I turned into the hospital parking lot, placed my car into park, and looked up at the time. 5:44 a.m. I’d spent the previous night researching COVID-19 symptoms and treatment options, preparing to field questions from my patients, family, and friends. Attempting to understand this disease process, which seemed to present a new wrinkle every few days, felt like trying to spot a chameleon. While the number of COVID cases in my East Texas hospital was only a fraction of what providers in other areas of the country – like New York or San Francisco – faced. While I should have been quickening towards the ambulance bay, my mind was weighed by anxiety. “Can I do this? How many of my patients will be asymptomatic carriers? Will I encounter any false-negative tests? Will I make family sick? What if I end up on a vent? I haven’t completed my will yet!”
A sharp chord of trumpets blasted from my stereo, derailing my train of thought. A 1996 version of Jay-Z exclaimed, “Can I Live?!” The irony of a rising wave of doubt, to the soundtrack of the album Reasonable Doubt, was not lost on me. Irritated, I quickly switched the stereo off and stared into the distance as I tried to quiet the worry and refocus on my responsibilities for the day. The combination of a complex and rapidly evolving disease, public paralyzed by mixed official messaging, and the interdependent solutions required to move forward weighed heavily on my mind. 5:55 a.m. As I forced my body towards the hospital entrance, I contemplated physicians’ role in treating patients and communicating knowledge to the public to allay the fears of patients, their families, and our loved ones. But who heals the healer?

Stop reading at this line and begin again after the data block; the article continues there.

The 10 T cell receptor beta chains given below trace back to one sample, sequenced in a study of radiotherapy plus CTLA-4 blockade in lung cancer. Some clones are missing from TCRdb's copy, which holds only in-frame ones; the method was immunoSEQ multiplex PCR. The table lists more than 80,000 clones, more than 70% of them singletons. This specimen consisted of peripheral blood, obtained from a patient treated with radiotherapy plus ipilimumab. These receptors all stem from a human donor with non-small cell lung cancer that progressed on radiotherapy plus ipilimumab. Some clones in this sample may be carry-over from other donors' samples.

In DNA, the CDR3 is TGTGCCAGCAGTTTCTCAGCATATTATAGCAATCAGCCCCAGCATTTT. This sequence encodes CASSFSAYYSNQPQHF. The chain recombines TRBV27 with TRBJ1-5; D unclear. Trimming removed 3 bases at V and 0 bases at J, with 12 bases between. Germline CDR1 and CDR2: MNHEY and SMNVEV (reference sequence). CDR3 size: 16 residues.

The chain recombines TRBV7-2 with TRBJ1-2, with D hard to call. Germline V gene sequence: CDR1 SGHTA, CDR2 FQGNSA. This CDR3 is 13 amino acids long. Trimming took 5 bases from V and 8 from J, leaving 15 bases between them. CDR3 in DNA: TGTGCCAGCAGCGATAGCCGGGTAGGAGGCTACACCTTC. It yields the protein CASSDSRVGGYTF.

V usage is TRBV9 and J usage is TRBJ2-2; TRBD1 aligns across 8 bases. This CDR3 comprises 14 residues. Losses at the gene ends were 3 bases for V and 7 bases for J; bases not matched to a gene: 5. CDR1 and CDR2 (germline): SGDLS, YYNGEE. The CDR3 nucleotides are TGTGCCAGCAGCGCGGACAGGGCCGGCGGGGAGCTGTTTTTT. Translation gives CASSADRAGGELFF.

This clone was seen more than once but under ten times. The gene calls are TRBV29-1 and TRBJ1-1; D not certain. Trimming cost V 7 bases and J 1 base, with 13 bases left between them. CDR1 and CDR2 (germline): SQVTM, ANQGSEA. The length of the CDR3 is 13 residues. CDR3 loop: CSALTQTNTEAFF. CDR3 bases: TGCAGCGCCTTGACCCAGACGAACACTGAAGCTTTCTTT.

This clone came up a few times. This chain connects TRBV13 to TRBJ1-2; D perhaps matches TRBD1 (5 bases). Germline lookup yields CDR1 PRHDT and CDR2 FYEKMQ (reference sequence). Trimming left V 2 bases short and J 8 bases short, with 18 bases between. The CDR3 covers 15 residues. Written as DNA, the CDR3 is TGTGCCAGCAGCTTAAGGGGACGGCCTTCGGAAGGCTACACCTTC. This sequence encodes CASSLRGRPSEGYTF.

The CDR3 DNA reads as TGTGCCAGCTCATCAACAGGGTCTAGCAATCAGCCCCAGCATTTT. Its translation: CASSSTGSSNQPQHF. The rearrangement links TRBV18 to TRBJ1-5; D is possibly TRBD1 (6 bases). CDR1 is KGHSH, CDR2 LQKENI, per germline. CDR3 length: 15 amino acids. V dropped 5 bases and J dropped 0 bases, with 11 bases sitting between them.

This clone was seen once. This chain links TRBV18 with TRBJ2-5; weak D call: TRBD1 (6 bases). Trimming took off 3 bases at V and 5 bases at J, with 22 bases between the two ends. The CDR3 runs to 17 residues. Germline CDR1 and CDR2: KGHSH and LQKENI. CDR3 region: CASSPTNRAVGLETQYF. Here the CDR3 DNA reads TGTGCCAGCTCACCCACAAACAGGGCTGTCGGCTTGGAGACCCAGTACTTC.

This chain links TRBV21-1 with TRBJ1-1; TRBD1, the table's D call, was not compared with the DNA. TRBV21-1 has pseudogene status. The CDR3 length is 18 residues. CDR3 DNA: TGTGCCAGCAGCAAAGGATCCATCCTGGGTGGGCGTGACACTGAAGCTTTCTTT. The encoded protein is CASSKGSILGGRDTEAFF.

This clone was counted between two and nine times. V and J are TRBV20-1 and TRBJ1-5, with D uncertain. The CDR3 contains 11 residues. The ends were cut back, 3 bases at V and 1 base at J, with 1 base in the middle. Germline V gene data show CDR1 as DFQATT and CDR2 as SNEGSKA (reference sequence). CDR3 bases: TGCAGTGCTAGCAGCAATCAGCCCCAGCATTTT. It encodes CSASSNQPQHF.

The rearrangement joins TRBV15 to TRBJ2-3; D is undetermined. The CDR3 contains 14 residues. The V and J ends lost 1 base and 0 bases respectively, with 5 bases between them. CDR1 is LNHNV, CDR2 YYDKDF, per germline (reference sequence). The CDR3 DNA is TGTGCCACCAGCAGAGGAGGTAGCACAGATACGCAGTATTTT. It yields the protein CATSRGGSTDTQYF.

Reflecting on this storm of emotions just a few months later conjured up memories of one of the greatest counselors I have ever had the privilege of knowing—the late Dr. Sam Hooper. During my residency, Dr. Hooper was the universal counselor of residents, faculty, and administration alike. He was a trained clinical psychologist who spearheaded our residency’s integrated primary care-behavioral health clinic—one of the few in the country. One year ago, Dr. Sam Hooper passed away just months after receiving a terminal diagnosis. His professional accomplishments were myriad, but let me tell you about Sam Hooper the man.
Dr. Hooper was a force of positivity. He always had a kind word, or reflection of wisdom to share, even in the briefest of interactions. Indeed, it was rare to see Dr. Hooper in any state other than smiling and cheerful. Even his bad days were indiscernible. He somehow found the resolve to show his colleagues his best every day, giving all who requested precious minutes—sometimes hours—of his undivided attention. He was always deliberate, never in a rush. He treated everyone with respect and recognized each contribution, no matter how low you were on the totem pole. Nearly everyone had a Hooper-story. Personally, he helped me work through the emotions of one of the traumatic deaths of one of my friends from medical school. He helped attending physicians process a colleague’s suicide. While this may seem an Atlas-like burden, he had a great talent—cultivated through decades of deliberate practice—of guiding us through a briar patch of emotions so that at a conversation’s conclusion, we devised solutions to our own problems. He gave us the invaluable gift of agency in what felt like hopeless situations.